history of english leathergoods

 There's a whole lot more to English leather goods than meets the eye, more than can be explained in the setting of a fashion store environment. English leather goods have a particular and inimitable look and feel. What makes them different from any other is their unique finish or 'hand' - the way they're made. It comes from a combination of pragmatism and effectiveness of design. There is elegance in its purposefulness.

It's a process that begins at the tanners, loriners and curriers who work the hide to produce the unique stiffened waxed bridle leather; leading on to the designers - the saddlers and rein makers, the military quartermasters producing the purely functional items like Sam Browne belts, the luggage makers and the individual worker at the bench: beating and moulding or threading and stitching heavy cord through leather. They all contribute to the characteristic solidity and robustness that define the highly prized English leather goods style.

When compared with the more popular and dominant 'international' style of French, Italian and Spanish counterparts, the English style leather goods finish is unfairly dismissed as crude. French luxe, in seeking the impossibly perfect, creates an artifice in its delicate over-finessing. In its pursuit of perfection it wastes much. The English finish isn't just handcrafted for its own sake. It has an identity of its own driven largely by purpose: simple shapes, muscular raw edges and simplicity of design declare seriousness and intent. For example, it doesn't hide its underside stitching, which is left to be seen. The exactitude and high standards are more nuanced than eerily flawless leather and super fine stitch or obsessively turned edges.

You can't talk about English leather goods without thinking of the English economist Adam Smith's principles of mass production. Assembly line craftsmanship has greatly influenced them, with each stage and task becoming a machine-based speciality. You can see how this influenced production and overall feel. A system that was designed to produce quantity and quality consistently.

Unlike the French luxe, now the adopted international style, the English quality and feel is elusive and unique. It is not easily replicated or faked because it has a deeper culture of functionalism and is less preoccupied with aesthetic flourishes. It has accuracy of stitch, commensurate with function but also with nuanced imperfections. Altogether more robust, more honest. It is this combination that gives English leather goods their distinctive English quality and differentiates them.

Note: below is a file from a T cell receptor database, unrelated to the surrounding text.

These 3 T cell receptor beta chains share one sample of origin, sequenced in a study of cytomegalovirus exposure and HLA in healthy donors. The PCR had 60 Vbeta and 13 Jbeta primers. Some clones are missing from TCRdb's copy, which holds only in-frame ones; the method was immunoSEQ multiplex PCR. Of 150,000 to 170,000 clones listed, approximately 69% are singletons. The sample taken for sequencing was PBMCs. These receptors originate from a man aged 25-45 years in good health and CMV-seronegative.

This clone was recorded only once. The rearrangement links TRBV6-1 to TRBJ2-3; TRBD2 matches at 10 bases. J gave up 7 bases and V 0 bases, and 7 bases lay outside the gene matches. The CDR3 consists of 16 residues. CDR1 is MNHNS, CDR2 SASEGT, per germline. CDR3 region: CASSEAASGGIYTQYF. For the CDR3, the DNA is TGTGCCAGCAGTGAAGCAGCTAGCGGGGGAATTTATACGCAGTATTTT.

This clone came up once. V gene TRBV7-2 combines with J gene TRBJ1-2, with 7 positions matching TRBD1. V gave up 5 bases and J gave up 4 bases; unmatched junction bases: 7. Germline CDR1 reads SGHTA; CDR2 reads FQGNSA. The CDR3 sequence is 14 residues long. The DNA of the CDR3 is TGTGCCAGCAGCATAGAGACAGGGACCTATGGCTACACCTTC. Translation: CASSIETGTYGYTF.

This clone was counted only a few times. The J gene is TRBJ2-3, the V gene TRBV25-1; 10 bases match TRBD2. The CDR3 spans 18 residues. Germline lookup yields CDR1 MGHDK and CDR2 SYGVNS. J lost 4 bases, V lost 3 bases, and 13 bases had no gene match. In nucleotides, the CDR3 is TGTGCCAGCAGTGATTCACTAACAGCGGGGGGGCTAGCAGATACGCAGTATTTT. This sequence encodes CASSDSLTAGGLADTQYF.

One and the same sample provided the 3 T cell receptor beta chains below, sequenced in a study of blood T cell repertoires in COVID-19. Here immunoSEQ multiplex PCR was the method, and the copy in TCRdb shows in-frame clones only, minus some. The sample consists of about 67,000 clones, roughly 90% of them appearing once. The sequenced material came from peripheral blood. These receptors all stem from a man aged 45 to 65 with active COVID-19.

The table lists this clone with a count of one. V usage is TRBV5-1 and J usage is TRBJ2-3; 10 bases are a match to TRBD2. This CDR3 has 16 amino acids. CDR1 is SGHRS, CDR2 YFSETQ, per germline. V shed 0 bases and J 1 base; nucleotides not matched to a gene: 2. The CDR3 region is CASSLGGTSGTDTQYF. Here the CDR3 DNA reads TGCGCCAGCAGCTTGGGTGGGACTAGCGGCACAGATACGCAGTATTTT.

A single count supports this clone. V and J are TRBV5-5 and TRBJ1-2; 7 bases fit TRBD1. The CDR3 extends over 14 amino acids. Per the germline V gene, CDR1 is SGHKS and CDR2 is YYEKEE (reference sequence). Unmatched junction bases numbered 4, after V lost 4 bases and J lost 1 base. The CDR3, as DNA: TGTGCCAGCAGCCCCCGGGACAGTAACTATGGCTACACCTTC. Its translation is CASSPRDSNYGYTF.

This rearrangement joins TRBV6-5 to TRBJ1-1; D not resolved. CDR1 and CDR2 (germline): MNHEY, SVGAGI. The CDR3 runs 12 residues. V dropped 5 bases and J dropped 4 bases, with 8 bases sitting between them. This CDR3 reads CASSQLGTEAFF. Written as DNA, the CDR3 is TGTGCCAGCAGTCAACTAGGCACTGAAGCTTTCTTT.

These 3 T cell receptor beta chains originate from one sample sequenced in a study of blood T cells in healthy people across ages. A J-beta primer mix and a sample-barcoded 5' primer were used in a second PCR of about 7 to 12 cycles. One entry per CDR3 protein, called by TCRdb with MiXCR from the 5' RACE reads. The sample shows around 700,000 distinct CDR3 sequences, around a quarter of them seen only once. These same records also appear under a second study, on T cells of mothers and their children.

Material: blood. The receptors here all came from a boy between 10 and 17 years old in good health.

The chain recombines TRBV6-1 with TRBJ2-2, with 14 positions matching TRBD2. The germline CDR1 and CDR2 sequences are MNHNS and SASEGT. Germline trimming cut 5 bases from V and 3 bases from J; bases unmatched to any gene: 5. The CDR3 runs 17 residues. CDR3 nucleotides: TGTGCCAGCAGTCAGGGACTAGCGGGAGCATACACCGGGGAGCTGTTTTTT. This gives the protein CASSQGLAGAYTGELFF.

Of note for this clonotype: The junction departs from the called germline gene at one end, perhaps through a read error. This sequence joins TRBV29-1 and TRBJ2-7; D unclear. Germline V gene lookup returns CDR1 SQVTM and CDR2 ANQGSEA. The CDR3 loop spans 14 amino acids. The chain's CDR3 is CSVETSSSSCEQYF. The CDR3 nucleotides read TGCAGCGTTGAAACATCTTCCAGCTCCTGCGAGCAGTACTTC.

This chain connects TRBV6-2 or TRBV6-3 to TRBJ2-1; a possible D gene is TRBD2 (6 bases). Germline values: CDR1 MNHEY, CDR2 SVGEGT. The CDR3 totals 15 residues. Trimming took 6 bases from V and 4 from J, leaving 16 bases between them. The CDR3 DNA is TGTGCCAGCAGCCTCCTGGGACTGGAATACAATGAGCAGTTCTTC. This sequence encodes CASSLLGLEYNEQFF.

The French houses' pursuit of the flawless is in itself its flaw. When you consider leather goods made by traditional English manufacturers - such as W&H Gidden's Gladstone cases, Andrew Soos, Jabez Cliffs saddlery, Swaine Adeney leather folios and even Asprey's attaché cases - compared with French designs and marques of the period, you understand the point we're describing. This is not to say that French, Italian or any others aren't beautiful, they are. But, there is the matching of materiality with design and function that sets English 'fancy' leather goods, as they were colloquially known, apart from the rest. The irony isn't wasted as they're the exact opposite of what the name suggests, plain and unembellished! Therein lies the beauty.

During our journey into leather goods we were fortunate to have been able to learn the skills and tricks of the trade first hand while working with the great factories both European and English. All of whom have since closed. They provided us with the inspiration and principles on which we built Pokit. Hence, we look to capture and retain these qualities and the spirit where viable, incorporating them in our bags and wallets, not for nostalgia or blind reproduction but out of progress. Creating this hybrid is perhaps our homage to all those disappeared powerhouses of English leather goods manufacturing but it's also because English style, look and feel still have a lot to say, more so today in the 21st century.

English quality leather goods to us represent high quality goods that are for daily use and enjoyment, which is why they were world famous and highly sought-after. The Queen, and her ministers of the British Government still carry the customary historic red boxes. No better testament to the quality and sturdiness of English leather goods than the Chancellor of the Exchequer's despatch case, the budget box.